The sequel to the well received, The Last Hours, set in a small moated manor house in England in 1379, bracing itself against the scourge of the Black Death, is just as engrossing. Published in 2019, I have only just read it and was struck by the parallels to the pandemic raging across the world today. It is all there, misinformation, sometimes by those in authority striving to keep their power intact, people using fear to become wealthy, people not believing the sensible advice, and the manor house locking itself down against those wanting to come across the moat to its safety.
Milady, Lady Ann Develish, now a widow, after refusing to allow her sick husband across the moat, has to fight to retain her authority. She and her promoted serf, Thaddeus, run the place tightly. He has toured the surrounding countryside, gathering information, assessing the damage, developing his ideas about how the plague spread. He and Milady decide that those wanting to find safety must quarantine themselves beside the moat until they have had two weeks symptom free. But she must fight the detractors, those who do not want to see the old order of landowners and serfs upset, those who do not believe that women and low born have a right to education or a voice, those who uphold the strictest interpretations of the church.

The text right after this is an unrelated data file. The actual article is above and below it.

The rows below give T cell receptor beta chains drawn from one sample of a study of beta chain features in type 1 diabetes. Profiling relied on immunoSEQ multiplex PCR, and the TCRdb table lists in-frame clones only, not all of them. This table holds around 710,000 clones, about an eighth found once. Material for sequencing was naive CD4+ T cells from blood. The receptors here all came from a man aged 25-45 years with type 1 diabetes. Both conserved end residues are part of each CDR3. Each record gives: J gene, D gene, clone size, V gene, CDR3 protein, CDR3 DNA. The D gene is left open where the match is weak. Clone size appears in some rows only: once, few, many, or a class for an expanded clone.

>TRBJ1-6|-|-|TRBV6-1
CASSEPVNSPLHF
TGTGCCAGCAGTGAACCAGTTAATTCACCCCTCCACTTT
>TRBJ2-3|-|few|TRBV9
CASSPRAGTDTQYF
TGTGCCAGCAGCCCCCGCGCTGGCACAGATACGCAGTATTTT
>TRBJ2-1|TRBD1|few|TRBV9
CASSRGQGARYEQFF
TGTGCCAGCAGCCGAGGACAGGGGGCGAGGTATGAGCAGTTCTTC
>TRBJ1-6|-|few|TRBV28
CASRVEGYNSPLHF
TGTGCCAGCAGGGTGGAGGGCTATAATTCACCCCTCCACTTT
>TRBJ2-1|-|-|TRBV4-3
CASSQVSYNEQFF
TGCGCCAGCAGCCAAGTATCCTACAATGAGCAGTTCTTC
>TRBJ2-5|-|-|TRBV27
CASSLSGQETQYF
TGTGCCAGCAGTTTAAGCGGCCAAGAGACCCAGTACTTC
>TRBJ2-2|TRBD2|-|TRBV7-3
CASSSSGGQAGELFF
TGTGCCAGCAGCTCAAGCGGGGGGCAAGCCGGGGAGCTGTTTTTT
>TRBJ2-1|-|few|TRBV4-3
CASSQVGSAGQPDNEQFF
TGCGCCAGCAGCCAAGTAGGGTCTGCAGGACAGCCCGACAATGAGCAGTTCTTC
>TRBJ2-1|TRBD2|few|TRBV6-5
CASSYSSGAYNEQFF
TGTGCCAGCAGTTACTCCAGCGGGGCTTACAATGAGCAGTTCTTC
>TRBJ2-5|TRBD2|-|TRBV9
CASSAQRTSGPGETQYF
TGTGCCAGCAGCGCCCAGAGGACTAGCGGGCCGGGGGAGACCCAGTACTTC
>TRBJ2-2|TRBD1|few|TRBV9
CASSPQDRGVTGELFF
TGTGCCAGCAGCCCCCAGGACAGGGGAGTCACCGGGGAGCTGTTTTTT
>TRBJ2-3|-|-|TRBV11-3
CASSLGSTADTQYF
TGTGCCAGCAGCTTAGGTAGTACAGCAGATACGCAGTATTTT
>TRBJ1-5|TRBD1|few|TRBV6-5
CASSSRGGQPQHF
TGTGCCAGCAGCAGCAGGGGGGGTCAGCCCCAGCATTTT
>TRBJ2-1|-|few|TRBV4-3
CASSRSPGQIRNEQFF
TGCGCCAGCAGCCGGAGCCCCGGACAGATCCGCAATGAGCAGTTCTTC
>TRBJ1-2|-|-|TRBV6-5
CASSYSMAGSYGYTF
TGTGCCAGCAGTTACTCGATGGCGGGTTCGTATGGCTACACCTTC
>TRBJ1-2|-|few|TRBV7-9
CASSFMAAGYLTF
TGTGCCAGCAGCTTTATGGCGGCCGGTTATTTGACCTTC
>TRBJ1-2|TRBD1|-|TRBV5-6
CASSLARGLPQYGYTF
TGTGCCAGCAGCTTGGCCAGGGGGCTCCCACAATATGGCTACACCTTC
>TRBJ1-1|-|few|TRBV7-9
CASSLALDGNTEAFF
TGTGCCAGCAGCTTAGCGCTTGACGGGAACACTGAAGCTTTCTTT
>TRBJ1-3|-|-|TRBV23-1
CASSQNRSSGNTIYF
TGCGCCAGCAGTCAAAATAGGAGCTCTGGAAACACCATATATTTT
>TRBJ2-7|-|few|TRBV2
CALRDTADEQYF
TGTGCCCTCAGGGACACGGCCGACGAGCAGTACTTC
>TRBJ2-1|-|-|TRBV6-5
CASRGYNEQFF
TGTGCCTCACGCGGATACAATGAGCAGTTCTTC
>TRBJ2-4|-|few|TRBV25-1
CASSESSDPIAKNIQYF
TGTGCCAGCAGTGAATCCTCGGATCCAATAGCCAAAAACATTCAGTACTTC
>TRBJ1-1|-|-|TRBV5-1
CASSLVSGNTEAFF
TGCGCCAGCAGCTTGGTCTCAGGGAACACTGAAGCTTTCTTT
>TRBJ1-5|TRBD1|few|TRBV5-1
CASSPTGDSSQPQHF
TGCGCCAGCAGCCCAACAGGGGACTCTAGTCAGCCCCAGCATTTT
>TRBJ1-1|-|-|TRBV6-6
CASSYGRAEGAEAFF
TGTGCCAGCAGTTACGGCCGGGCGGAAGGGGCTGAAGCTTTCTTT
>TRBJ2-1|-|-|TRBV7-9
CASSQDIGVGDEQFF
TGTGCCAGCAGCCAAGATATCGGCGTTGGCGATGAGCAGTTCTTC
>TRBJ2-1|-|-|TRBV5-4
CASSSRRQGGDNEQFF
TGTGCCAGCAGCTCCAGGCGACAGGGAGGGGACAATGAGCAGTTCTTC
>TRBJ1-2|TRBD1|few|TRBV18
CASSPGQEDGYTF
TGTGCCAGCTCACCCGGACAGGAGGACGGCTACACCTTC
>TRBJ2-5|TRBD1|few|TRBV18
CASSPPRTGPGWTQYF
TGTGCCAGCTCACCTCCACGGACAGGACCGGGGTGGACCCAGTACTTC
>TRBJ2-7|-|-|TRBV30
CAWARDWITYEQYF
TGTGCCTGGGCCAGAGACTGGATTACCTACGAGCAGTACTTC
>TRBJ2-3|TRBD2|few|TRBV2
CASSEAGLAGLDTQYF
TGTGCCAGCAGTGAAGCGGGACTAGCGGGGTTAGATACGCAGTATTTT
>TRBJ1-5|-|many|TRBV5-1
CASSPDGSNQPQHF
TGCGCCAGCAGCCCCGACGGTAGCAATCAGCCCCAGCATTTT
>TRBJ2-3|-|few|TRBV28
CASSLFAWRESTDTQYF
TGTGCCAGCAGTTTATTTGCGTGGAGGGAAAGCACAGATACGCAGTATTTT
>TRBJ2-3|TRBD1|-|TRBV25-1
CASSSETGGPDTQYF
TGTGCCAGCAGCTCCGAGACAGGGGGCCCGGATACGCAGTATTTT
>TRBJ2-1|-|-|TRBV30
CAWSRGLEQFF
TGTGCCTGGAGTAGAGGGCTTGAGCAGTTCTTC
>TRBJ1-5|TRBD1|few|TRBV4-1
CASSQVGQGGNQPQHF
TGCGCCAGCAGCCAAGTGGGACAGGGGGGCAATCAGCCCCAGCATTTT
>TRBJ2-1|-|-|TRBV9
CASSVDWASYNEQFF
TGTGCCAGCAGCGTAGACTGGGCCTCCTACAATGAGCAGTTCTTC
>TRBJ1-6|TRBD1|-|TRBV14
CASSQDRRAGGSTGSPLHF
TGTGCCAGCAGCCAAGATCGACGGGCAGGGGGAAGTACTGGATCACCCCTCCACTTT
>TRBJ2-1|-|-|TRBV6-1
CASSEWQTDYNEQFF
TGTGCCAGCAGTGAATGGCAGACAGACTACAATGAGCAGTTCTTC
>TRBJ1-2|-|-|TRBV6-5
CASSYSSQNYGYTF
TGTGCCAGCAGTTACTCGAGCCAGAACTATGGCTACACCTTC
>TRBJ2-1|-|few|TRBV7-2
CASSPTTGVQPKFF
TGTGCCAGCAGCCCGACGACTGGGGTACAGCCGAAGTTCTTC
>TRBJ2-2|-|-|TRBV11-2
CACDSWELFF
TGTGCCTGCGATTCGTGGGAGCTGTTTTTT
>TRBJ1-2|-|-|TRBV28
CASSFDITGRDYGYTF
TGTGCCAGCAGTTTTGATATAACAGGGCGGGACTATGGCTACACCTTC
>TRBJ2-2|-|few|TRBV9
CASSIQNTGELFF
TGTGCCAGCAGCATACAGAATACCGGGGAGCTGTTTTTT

Her steward, a nasty self seeking man has designs on her and her husband’s wealth but rebuffed, makes plans to thwart her. He calls her out as a heretic, citing her freedom with her serfs, her relationship with Thaddeus, and the way she deals with the plague going against the church’s teachings. When Thaddeus braves the criticism, taking on the mantle of her cousin, a lord, the tension is tightly held, readers wanting to turn each page to see how they get away with this deception.